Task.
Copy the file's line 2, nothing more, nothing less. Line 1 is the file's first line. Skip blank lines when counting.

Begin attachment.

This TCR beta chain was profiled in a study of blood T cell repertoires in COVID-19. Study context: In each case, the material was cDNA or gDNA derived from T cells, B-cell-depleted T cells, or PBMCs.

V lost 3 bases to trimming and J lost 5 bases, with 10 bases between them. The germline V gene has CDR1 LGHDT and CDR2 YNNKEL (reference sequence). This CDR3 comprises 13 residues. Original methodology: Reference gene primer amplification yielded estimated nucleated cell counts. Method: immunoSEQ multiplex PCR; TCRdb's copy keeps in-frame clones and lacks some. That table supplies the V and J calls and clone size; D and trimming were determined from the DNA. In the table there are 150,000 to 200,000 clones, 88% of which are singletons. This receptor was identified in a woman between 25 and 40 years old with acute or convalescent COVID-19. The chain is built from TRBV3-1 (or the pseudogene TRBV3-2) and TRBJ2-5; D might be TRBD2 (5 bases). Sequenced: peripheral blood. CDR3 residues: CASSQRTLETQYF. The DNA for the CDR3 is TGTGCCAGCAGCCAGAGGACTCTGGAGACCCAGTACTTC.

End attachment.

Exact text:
V lost 3 bases to trimming and J lost 5 bases, with 10 bases between them. The germline V gene has CDR1 LGHDT and CDR2 YNNKEL (reference sequence). This CDR3 comprises 13 residues. Original methodology: Reference gene primer amplification yielded estimated nucleated cell counts. Method: immunoSEQ multiplex PCR; TCRdb's copy keeps in-frame clones and lacks some. That table supplies the V and J calls and clone size; D and trimming were determined from the DNA. In the table there are 150,000 to 200,000 clones, 88% of which are singletons. This receptor was identified in a woman between 25 and 40 years old with acute or convalescent COVID-19. The chain is built from TRBV3-1 (or the pseudogene TRBV3-2) and TRBJ2-5; D might be TRBD2 (5 bases). Sequenced: peripheral blood. CDR3 residues: CASSQRTLETQYF. The DNA for the CDR3 is TGTGCCAGCAGCCAGAGGACTCTGGAGACCCAGTACTTC.